By Anna-Maria Ramzy
An excited whisper of a BBC documentary about the Life of Muhammad, (pbuh*), a TV first, spread to the four corners of the Isles, as Muslims awaited Monday evening with bated breath. A documentary on Islam’s greatest figure and right before Ramadan; at last, something worth the licence fee! And to be presented by Rageh Omaar, of Al-Jazeera fame, it seemed as though Christmas, or Eid rather, had come early.
Directed and produced by Faris Kermani, and written by Ziauddin Sardar, ‘The Seeker’ was to be a historical documentary with a difference since depiction of the Prophet was strictly off bounds, as programme summaries anxiously highlighted. Instead, the crew, with Omaar before the lens, returned to the roots of the Prophet and retraced his steps.
It was clear from the outset, however, that this was not simply a relation of the events of Muhammad’s life, oh no. Familiar scenes of the 9/11 attacks, rioting Muslims, and video suicide notes served to completely dispel any such expectations within the first few seconds of the programme. It was not just an exploration of the past which the team were attempting to broadcast, but the implications of this history for the present.
Throughout the hour-long programme viewers were taken on a journey through the harsh, wind-carved deserts of the Prophet’s early life, explored the complexes of great symbols of Islam such as the Masjid al-Haram in Mecca, gazed from Cave Hira out over the city peered into a church in Ethiopia, and inevitably ventured down the dark alleyways of events in more recent times, including the reaction to the Danish cartoons and the furore following the publication of Salman Rushdie’s Satanic Verses.
What could have been a very difficult task, documenting the life of a historical figure without a single image of his face, was easily overcome by well-shot cinematic scenes of natural and architectural beauty interspersed with the drama of more recent events, interviews with historians and Islamic scholars, and numerous shots of Omaar perusing the pages of the Qur’an.
Reaction to the ‘The Seeker’ has varied. As anticipated by the makers of the series, there have been some vocal objections, namely, and predictably, from the Iranian government, who are coincidentally making their own series on the Prophet’s life. However, there are those who thoroughly enjoyed the first episode, such as Chris Harvey from the Telegraph, and John Wilson of BBC 4’s the Front Row who interviewed Omaar about his experience making the documentary. The BBC would perhaps have done well to make this interview essential listening before viewers, particularly Muslims, went on to watch part one, many of whose hearts I am sure sank as they heard the likes of Tom Holland adhering to the hard-core Orientalist line that Mecca was most likely non-existent in seventh century Arabia.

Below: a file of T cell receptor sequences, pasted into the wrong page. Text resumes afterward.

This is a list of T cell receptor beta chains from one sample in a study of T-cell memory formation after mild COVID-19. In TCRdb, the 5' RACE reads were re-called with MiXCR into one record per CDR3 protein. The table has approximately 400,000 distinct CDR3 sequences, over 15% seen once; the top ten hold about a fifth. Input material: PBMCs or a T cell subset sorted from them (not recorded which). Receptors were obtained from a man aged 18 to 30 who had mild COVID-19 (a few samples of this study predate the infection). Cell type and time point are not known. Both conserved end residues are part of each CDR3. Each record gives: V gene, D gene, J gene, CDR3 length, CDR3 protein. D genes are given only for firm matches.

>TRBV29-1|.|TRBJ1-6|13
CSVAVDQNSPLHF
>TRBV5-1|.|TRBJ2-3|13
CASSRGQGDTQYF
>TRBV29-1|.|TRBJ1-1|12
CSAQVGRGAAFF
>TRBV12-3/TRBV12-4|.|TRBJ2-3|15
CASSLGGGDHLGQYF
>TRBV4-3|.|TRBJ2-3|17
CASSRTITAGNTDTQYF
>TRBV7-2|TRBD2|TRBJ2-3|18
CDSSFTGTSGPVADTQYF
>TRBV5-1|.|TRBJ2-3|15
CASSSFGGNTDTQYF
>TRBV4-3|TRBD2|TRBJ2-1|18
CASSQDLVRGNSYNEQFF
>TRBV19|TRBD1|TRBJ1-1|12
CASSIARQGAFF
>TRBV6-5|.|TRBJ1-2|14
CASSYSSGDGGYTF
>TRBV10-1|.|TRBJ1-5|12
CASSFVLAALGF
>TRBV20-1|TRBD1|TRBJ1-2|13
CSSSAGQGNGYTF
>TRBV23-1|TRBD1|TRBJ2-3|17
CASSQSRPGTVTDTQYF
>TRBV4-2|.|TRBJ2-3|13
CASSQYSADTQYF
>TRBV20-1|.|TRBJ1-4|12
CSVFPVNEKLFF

In his radio interview, Omaar explains far more comprehensively the aim behind the series and the premises upon which it was filmed, than he does in the episode itself. ‘This is not a programme made for Muslims, very far from it. This is a programme made for people of any faith and none.’ Omaar admits that he filmed the series ‘with two very different hats on’. Donning his two pieces of white cloth and heading for the Ka’bah, Omaar ‘sets his stall’, as he put it in the interview, as to why it was him before the camera, explicitly stating his Islamic background as justification. His other hat is of course the journalist’s one, rammed firmly into place by the BBC who set the ground rule that this was to be a series suitable ‘for all audiences’. As such, the story of the life of Muhammad is told from all angles; the traditional and the secular, the academic and the literary, the religious and the sceptic.
Thus, for Muslims seeking an Islamic telling of the Prophet’s life story, this was not the place to look, and it would be unfair to expect it, but for those simply wanting to know more about the history of this great religious figure, the program served them well and there are several reasons to be pleased with the documentary. The emphasis on the role of Khadijah in particular was beautifully stressed, as well as the fact that the early Muslims adopted a successful policy of non-violent resistance in the face of brutal persecution, juxtaposed with images of fierce protests, which highlighted the unfortunate, but often common contrast between the teachings of the Prophet and the actions of many in the Muslim world today. This is perhaps what most people will take away from the programme, what the Prophet himself actually taught, and the fact that there has been over fourteen hundred years of re- and mis-interpretation of his words and actions since then.
Whilst part one seems to have proven rather an emotional roller-coaster ride for some Muslim viewers, it has proven an entertaining and historically insightful hour well spent for others, with sufficient amounts of excitement and drama. It is important to bear in mind that this is, after all, a TV programme and, as recent events in the media have proven, the sensational does sell. It is perhaps not surprising then that episode one ended on references to a massacre and that part two is rather crudely entitled ‘Holy Wars’, which I anticipate with intrigue but perhaps less bated breath.
* Muslims repeat the phrase “peace be upon him” after mentioning the Prophet Muhammad’s name. It is abbreviated to (pbuh) in the text.
Anna-Maria Ramzy is Spirituality Sub-Editor of the Platform and Co-Director of the Oxford Muslim Women’s Association. A keen writer with a penchant for poetry, she is currently studying for her undergraduate degree in Oriental Studies (Arabic, Persian and Islamic Studies) at Oxford University.
Photo credits: BBC/Crescent Films
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